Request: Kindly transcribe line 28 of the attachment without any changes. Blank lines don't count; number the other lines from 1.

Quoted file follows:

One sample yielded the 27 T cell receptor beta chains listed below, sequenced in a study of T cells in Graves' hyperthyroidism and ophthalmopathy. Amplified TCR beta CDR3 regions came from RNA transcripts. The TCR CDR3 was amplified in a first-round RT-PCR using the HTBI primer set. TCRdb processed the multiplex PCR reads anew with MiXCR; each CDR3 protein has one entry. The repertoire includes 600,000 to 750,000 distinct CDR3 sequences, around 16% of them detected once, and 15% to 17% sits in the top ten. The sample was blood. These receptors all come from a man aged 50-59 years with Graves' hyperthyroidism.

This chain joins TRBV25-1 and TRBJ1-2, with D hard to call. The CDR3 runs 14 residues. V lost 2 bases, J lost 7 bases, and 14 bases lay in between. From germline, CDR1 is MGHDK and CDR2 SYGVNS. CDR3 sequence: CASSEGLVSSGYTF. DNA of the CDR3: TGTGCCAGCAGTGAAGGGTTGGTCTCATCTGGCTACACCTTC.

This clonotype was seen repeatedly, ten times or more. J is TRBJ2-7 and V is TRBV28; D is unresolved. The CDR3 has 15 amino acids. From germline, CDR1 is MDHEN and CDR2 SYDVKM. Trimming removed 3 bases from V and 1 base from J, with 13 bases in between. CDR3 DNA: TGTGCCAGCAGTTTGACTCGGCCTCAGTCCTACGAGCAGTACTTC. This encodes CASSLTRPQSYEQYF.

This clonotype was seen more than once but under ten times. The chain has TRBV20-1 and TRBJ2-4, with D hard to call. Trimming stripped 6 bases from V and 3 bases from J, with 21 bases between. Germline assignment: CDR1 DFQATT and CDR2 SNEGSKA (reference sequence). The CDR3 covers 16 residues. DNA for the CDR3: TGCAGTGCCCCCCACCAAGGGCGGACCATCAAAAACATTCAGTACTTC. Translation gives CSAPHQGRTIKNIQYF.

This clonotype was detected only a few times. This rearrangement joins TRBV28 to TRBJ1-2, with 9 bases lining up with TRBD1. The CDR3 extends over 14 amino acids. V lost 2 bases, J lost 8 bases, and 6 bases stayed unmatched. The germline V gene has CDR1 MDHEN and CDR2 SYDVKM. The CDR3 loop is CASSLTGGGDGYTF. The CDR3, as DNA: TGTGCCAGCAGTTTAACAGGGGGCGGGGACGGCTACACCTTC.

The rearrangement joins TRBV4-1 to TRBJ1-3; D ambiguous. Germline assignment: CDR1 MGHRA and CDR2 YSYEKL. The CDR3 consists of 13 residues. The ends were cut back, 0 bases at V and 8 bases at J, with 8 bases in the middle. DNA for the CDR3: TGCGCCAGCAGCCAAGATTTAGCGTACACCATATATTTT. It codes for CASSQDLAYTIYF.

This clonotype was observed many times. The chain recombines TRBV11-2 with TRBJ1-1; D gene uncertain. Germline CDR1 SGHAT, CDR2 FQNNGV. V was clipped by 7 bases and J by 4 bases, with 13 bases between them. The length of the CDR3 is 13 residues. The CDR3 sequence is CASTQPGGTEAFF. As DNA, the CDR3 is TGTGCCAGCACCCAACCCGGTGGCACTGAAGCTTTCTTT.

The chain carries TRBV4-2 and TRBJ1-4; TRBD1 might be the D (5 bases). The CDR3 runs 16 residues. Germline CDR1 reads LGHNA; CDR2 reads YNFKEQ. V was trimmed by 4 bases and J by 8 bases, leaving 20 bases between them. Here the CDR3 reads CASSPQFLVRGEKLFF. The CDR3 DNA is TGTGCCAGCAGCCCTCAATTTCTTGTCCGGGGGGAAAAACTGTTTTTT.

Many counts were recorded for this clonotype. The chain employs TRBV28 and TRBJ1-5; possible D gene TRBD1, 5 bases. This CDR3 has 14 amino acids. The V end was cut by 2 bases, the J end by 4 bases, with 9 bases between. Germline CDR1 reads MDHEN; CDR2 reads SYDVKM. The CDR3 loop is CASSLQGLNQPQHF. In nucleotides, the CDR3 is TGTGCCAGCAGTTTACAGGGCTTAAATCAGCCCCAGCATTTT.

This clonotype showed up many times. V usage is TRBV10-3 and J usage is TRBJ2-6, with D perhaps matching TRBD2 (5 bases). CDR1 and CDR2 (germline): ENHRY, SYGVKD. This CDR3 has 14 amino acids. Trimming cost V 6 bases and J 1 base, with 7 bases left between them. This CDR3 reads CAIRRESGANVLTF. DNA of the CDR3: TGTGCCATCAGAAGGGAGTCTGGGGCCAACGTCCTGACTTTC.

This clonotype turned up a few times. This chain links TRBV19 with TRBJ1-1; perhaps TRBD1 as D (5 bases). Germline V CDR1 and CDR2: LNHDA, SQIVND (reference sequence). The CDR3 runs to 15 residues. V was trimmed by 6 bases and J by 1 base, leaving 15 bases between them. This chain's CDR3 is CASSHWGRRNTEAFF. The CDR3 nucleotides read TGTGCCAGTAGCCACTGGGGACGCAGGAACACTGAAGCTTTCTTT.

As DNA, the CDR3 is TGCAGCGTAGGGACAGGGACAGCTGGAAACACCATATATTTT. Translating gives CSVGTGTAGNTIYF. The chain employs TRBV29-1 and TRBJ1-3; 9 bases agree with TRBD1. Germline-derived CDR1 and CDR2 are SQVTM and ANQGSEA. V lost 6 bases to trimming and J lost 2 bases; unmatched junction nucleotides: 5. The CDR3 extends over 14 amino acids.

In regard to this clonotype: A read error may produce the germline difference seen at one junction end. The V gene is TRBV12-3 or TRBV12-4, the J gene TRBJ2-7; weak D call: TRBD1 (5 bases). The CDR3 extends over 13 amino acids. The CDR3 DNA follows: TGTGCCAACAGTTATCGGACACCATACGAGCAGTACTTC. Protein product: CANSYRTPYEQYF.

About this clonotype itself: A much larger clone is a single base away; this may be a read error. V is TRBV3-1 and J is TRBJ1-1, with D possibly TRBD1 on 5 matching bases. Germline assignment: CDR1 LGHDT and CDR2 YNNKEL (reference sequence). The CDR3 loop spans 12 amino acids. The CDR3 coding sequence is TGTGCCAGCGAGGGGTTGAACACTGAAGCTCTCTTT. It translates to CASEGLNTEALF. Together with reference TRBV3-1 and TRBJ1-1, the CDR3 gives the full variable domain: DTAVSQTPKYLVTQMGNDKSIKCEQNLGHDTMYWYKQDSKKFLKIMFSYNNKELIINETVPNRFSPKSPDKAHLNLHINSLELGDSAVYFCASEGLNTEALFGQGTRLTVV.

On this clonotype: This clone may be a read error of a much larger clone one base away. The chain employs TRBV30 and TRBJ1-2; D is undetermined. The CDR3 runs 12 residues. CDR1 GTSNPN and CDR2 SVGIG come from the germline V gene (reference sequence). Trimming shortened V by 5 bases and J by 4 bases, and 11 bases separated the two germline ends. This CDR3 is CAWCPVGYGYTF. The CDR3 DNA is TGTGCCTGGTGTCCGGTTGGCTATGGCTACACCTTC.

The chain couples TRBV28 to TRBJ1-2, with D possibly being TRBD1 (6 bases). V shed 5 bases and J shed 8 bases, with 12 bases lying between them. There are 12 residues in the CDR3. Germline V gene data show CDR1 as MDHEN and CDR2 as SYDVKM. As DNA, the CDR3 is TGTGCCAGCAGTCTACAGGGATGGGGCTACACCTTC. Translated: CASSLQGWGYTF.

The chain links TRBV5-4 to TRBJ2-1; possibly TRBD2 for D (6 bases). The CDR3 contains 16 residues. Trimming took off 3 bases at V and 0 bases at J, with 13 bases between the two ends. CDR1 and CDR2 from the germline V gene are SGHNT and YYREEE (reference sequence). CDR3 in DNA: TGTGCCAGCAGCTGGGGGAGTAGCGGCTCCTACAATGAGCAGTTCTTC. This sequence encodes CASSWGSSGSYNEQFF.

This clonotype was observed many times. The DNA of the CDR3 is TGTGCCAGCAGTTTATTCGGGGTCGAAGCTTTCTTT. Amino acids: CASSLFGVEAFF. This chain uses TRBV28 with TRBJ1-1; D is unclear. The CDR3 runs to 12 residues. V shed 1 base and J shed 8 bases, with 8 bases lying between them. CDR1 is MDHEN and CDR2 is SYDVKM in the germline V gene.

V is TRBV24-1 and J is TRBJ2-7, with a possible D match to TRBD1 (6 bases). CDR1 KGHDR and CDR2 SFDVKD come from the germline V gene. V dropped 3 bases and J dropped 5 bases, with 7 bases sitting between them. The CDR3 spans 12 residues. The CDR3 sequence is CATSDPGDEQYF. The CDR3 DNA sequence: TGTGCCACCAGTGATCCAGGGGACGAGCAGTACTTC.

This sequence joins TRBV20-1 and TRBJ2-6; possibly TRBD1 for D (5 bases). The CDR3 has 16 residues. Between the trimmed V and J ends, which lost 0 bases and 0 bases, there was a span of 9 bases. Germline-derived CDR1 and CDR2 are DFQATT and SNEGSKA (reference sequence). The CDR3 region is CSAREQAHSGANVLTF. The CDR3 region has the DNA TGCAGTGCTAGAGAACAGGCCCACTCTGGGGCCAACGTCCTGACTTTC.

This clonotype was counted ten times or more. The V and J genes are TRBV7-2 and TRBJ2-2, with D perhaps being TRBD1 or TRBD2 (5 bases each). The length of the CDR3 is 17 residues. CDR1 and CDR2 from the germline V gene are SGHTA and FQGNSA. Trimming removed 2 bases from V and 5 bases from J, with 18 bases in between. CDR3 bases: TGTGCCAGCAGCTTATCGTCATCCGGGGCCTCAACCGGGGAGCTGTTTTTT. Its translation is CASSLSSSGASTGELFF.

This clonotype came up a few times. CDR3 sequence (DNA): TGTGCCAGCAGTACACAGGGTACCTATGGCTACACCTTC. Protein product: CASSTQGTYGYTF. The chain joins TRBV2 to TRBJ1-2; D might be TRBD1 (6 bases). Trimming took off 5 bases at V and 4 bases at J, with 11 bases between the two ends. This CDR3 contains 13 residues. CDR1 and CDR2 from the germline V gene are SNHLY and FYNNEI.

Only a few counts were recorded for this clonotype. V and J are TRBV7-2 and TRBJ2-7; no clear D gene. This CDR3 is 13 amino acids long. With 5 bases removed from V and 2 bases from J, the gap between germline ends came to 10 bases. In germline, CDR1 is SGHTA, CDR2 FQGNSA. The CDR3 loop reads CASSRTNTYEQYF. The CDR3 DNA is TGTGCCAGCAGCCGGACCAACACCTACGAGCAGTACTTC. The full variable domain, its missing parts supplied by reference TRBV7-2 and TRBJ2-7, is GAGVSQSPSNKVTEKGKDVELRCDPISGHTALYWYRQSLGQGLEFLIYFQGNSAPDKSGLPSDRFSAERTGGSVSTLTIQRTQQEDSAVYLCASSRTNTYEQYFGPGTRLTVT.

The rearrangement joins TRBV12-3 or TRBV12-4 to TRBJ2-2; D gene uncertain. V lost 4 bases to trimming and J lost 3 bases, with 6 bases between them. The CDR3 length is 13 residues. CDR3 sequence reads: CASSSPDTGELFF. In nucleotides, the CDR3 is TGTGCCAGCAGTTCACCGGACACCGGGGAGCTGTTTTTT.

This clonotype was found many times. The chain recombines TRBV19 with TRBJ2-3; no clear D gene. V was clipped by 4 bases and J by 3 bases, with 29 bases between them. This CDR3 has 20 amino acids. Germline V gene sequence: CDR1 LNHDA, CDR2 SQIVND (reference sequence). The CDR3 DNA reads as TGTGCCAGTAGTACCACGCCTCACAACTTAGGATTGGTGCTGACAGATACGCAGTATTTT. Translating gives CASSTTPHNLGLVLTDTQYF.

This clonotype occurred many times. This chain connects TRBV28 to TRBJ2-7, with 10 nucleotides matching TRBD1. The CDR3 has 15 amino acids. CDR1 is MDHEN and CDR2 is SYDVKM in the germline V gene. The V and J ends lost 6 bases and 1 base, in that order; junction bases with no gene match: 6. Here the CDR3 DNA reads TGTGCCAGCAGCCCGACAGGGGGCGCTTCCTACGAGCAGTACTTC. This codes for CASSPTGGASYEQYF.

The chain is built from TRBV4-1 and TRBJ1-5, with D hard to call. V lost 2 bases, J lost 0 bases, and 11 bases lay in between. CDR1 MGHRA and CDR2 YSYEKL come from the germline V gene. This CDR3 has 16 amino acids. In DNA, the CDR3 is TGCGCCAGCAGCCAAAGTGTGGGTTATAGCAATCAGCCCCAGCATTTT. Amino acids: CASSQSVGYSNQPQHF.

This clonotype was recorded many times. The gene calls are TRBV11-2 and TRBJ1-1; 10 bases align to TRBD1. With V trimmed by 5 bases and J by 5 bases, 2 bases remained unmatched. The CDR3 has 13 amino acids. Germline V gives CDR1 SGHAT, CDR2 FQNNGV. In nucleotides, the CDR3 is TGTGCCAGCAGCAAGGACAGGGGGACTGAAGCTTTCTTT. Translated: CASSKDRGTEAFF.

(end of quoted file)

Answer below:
This clonotype was recorded many times. The gene calls are TRBV11-2 and TRBJ1-1; 10 bases align to TRBD1. With V trimmed by 5 bases and J by 5 bases, 2 bases remained unmatched. The CDR3 has 13 amino acids. Germline V gives CDR1 SGHAT, CDR2 FQNNGV. In nucleotides, the CDR3 is TGTGCCAGCAGCAAGGACAGGGGGACTGAAGCTTTCTTT. Translated: CASSKDRGTEAFF.